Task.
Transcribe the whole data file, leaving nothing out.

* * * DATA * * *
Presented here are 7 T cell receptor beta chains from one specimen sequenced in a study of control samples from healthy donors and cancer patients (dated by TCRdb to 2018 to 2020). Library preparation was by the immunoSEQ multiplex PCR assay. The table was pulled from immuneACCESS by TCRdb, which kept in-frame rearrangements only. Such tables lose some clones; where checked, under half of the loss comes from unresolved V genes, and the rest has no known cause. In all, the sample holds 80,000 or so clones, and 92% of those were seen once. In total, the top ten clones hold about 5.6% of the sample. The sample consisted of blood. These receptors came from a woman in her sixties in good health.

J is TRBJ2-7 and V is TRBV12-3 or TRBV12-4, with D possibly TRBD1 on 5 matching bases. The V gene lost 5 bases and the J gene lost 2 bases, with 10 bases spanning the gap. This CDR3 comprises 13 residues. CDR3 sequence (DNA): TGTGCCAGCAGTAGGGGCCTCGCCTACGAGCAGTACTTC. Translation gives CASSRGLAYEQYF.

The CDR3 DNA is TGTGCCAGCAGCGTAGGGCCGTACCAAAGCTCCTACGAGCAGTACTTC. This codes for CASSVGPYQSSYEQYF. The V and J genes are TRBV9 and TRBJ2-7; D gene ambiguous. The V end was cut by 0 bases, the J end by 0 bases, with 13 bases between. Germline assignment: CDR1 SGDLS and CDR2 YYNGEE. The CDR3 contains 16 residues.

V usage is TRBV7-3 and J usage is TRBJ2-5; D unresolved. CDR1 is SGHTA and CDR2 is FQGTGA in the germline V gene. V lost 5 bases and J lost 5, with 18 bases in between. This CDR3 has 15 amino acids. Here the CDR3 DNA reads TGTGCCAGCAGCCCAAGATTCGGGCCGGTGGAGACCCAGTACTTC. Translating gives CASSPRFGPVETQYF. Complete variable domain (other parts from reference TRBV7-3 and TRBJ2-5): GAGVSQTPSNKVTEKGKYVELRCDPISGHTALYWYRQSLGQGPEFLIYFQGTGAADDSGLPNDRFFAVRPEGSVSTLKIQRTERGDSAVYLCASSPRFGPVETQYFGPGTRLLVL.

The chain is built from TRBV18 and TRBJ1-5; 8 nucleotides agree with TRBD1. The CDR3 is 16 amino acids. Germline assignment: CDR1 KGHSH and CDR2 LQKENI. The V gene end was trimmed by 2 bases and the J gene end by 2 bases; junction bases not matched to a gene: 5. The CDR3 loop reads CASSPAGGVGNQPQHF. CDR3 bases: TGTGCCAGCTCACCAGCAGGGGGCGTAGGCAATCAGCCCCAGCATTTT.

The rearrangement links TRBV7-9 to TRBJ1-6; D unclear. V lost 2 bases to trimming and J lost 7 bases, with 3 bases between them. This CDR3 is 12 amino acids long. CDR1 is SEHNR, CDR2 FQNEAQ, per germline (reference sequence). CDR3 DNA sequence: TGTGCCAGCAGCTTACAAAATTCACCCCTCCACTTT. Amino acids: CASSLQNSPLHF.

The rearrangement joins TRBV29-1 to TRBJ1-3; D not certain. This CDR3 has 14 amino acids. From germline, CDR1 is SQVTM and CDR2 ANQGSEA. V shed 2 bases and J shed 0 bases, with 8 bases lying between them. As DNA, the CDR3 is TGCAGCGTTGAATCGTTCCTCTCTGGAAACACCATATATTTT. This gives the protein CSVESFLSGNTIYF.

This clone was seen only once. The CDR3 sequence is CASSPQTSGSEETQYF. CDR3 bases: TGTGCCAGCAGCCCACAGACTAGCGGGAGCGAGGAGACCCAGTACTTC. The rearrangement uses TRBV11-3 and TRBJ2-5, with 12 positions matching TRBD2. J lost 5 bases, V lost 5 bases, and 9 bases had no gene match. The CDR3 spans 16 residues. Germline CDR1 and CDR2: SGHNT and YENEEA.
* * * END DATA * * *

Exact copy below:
Presented here are 7 T cell receptor beta chains from one specimen sequenced in a study of control samples from healthy donors and cancer patients (dated by TCRdb to 2018 to 2020). Library preparation was by the immunoSEQ multiplex PCR assay. The table was pulled from immuneACCESS by TCRdb, which kept in-frame rearrangements only. Such tables lose some clones; where checked, under half of the loss comes from unresolved V genes, and the rest has no known cause. In all, the sample holds 80,000 or so clones, and 92% of those were seen once. In total, the top ten clones hold about 5.6% of the sample. The sample consisted of blood. These receptors came from a woman in her sixties in good health.

J is TRBJ2-7 and V is TRBV12-3 or TRBV12-4, with D possibly TRBD1 on 5 matching bases. The V gene lost 5 bases and the J gene lost 2 bases, with 10 bases spanning the gap. This CDR3 comprises 13 residues. CDR3 sequence (DNA): TGTGCCAGCAGTAGGGGCCTCGCCTACGAGCAGTACTTC. Translation gives CASSRGLAYEQYF.

The CDR3 DNA is TGTGCCAGCAGCGTAGGGCCGTACCAAAGCTCCTACGAGCAGTACTTC. This codes for CASSVGPYQSSYEQYF. The V and J genes are TRBV9 and TRBJ2-7; D gene ambiguous. The V end was cut by 0 bases, the J end by 0 bases, with 13 bases between. Germline assignment: CDR1 SGDLS and CDR2 YYNGEE. The CDR3 contains 16 residues.

V usage is TRBV7-3 and J usage is TRBJ2-5; D unresolved. CDR1 is SGHTA and CDR2 is FQGTGA in the germline V gene. V lost 5 bases and J lost 5, with 18 bases in between. This CDR3 has 15 amino acids. Here the CDR3 DNA reads TGTGCCAGCAGCCCAAGATTCGGGCCGGTGGAGACCCAGTACTTC. Translating gives CASSPRFGPVETQYF. Complete variable domain (other parts from reference TRBV7-3 and TRBJ2-5): GAGVSQTPSNKVTEKGKYVELRCDPISGHTALYWYRQSLGQGPEFLIYFQGTGAADDSGLPNDRFFAVRPEGSVSTLKIQRTERGDSAVYLCASSPRFGPVETQYFGPGTRLLVL.

The chain is built from TRBV18 and TRBJ1-5; 8 nucleotides agree with TRBD1. The CDR3 is 16 amino acids. Germline assignment: CDR1 KGHSH and CDR2 LQKENI. The V gene end was trimmed by 2 bases and the J gene end by 2 bases; junction bases not matched to a gene: 5. The CDR3 loop reads CASSPAGGVGNQPQHF. CDR3 bases: TGTGCCAGCTCACCAGCAGGGGGCGTAGGCAATCAGCCCCAGCATTTT.

The rearrangement links TRBV7-9 to TRBJ1-6; D unclear. V lost 2 bases to trimming and J lost 7 bases, with 3 bases between them. This CDR3 is 12 amino acids long. CDR1 is SEHNR, CDR2 FQNEAQ, per germline (reference sequence). CDR3 DNA sequence: TGTGCCAGCAGCTTACAAAATTCACCCCTCCACTTT. Amino acids: CASSLQNSPLHF.

The rearrangement joins TRBV29-1 to TRBJ1-3; D not certain. This CDR3 has 14 amino acids. From germline, CDR1 is SQVTM and CDR2 ANQGSEA. V shed 2 bases and J shed 0 bases, with 8 bases lying between them. As DNA, the CDR3 is TGCAGCGTTGAATCGTTCCTCTCTGGAAACACCATATATTTT. This gives the protein CSVESFLSGNTIYF.

This clone was seen only once. The CDR3 sequence is CASSPQTSGSEETQYF. CDR3 bases: TGTGCCAGCAGCCCACAGACTAGCGGGAGCGAGGAGACCCAGTACTTC. The rearrangement uses TRBV11-3 and TRBJ2-5, with 12 positions matching TRBD2. J lost 5 bases, V lost 5 bases, and 9 bases had no gene match. The CDR3 spans 16 residues. Germline CDR1 and CDR2: SGHNT and YENEEA.